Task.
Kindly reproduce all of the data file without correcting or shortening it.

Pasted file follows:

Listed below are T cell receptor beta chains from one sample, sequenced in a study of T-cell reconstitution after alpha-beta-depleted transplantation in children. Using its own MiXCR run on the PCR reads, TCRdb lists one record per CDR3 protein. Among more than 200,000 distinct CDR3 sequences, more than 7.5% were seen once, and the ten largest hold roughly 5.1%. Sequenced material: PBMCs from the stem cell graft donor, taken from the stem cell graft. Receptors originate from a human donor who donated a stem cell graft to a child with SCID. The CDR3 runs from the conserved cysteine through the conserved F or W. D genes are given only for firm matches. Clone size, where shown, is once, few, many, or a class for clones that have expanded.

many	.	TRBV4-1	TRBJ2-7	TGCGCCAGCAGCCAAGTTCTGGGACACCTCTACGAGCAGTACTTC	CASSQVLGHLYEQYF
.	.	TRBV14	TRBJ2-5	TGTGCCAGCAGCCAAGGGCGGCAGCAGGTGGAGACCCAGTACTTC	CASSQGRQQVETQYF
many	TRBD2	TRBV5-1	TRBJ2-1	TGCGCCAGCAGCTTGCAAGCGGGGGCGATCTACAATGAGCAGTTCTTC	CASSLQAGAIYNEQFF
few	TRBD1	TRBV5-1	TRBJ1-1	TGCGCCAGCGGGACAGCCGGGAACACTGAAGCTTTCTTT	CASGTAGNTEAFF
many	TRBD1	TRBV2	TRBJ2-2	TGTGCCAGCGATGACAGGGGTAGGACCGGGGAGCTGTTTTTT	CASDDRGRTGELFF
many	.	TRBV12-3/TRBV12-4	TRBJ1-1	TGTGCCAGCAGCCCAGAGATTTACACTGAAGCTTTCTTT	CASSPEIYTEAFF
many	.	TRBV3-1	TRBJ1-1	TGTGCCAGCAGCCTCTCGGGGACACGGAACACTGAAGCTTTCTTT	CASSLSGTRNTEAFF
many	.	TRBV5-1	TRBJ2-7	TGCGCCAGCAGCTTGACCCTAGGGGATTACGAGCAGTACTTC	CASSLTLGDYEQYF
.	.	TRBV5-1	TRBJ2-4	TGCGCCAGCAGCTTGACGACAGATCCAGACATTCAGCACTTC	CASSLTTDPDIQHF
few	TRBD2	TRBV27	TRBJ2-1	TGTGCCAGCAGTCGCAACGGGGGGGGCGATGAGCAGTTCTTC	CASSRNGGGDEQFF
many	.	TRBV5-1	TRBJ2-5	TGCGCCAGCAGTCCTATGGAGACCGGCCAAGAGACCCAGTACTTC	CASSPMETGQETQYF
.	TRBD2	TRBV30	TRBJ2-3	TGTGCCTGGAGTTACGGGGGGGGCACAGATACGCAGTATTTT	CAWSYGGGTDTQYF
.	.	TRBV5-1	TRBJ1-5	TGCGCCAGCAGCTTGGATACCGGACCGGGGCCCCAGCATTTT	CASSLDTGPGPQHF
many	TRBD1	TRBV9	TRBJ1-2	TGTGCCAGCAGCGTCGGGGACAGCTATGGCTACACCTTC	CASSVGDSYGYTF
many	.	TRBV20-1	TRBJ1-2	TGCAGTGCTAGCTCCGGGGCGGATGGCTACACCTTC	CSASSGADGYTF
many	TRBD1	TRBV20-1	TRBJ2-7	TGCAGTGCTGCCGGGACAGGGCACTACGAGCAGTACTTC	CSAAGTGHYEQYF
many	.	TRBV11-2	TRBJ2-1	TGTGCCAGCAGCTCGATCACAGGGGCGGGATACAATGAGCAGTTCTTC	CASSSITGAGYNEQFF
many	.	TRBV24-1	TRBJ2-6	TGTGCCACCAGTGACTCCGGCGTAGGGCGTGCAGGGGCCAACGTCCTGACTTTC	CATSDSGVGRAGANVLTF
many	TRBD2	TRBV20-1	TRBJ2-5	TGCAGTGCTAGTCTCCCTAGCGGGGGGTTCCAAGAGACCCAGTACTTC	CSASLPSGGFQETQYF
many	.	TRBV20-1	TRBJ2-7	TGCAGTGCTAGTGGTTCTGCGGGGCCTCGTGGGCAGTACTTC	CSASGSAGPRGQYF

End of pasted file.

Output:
Listed below are T cell receptor beta chains from one sample, sequenced in a study of T-cell reconstitution after alpha-beta-depleted transplantation in children. Using its own MiXCR run on the PCR reads, TCRdb lists one record per CDR3 protein. Among more than 200,000 distinct CDR3 sequences, more than 7.5% were seen once, and the ten largest hold roughly 5.1%. Sequenced material: PBMCs from the stem cell graft donor, taken from the stem cell graft. Receptors originate from a human donor who donated a stem cell graft to a child with SCID. The CDR3 runs from the conserved cysteine through the conserved F or W. D genes are given only for firm matches. Clone size, where shown, is once, few, many, or a class for clones that have expanded.

many	.	TRBV4-1	TRBJ2-7	TGCGCCAGCAGCCAAGTTCTGGGACACCTCTACGAGCAGTACTTC	CASSQVLGHLYEQYF
.	.	TRBV14	TRBJ2-5	TGTGCCAGCAGCCAAGGGCGGCAGCAGGTGGAGACCCAGTACTTC	CASSQGRQQVETQYF
many	TRBD2	TRBV5-1	TRBJ2-1	TGCGCCAGCAGCTTGCAAGCGGGGGCGATCTACAATGAGCAGTTCTTC	CASSLQAGAIYNEQFF
few	TRBD1	TRBV5-1	TRBJ1-1	TGCGCCAGCGGGACAGCCGGGAACACTGAAGCTTTCTTT	CASGTAGNTEAFF
many	TRBD1	TRBV2	TRBJ2-2	TGTGCCAGCGATGACAGGGGTAGGACCGGGGAGCTGTTTTTT	CASDDRGRTGELFF
many	.	TRBV12-3/TRBV12-4	TRBJ1-1	TGTGCCAGCAGCCCAGAGATTTACACTGAAGCTTTCTTT	CASSPEIYTEAFF
many	.	TRBV3-1	TRBJ1-1	TGTGCCAGCAGCCTCTCGGGGACACGGAACACTGAAGCTTTCTTT	CASSLSGTRNTEAFF
many	.	TRBV5-1	TRBJ2-7	TGCGCCAGCAGCTTGACCCTAGGGGATTACGAGCAGTACTTC	CASSLTLGDYEQYF
.	.	TRBV5-1	TRBJ2-4	TGCGCCAGCAGCTTGACGACAGATCCAGACATTCAGCACTTC	CASSLTTDPDIQHF
few	TRBD2	TRBV27	TRBJ2-1	TGTGCCAGCAGTCGCAACGGGGGGGGCGATGAGCAGTTCTTC	CASSRNGGGDEQFF
many	.	TRBV5-1	TRBJ2-5	TGCGCCAGCAGTCCTATGGAGACCGGCCAAGAGACCCAGTACTTC	CASSPMETGQETQYF
.	TRBD2	TRBV30	TRBJ2-3	TGTGCCTGGAGTTACGGGGGGGGCACAGATACGCAGTATTTT	CAWSYGGGTDTQYF
.	.	TRBV5-1	TRBJ1-5	TGCGCCAGCAGCTTGGATACCGGACCGGGGCCCCAGCATTTT	CASSLDTGPGPQHF
many	TRBD1	TRBV9	TRBJ1-2	TGTGCCAGCAGCGTCGGGGACAGCTATGGCTACACCTTC	CASSVGDSYGYTF
many	.	TRBV20-1	TRBJ1-2	TGCAGTGCTAGCTCCGGGGCGGATGGCTACACCTTC	CSASSGADGYTF
many	TRBD1	TRBV20-1	TRBJ2-7	TGCAGTGCTGCCGGGACAGGGCACTACGAGCAGTACTTC	CSAAGTGHYEQYF
many	.	TRBV11-2	TRBJ2-1	TGTGCCAGCAGCTCGATCACAGGGGCGGGATACAATGAGCAGTTCTTC	CASSSITGAGYNEQFF
many	.	TRBV24-1	TRBJ2-6	TGTGCCACCAGTGACTCCGGCGTAGGGCGTGCAGGGGCCAACGTCCTGACTTTC	CATSDSGVGRAGANVLTF
many	TRBD2	TRBV20-1	TRBJ2-5	TGCAGTGCTAGTCTCCCTAGCGGGGGGTTCCAAGAGACCCAGTACTTC	CSASLPSGGFQETQYF
many	.	TRBV20-1	TRBJ2-7	TGCAGTGCTAGTGGTTCTGCGGGGCCTCGTGGGCAGTACTTC	CSASGSAGPRGQYF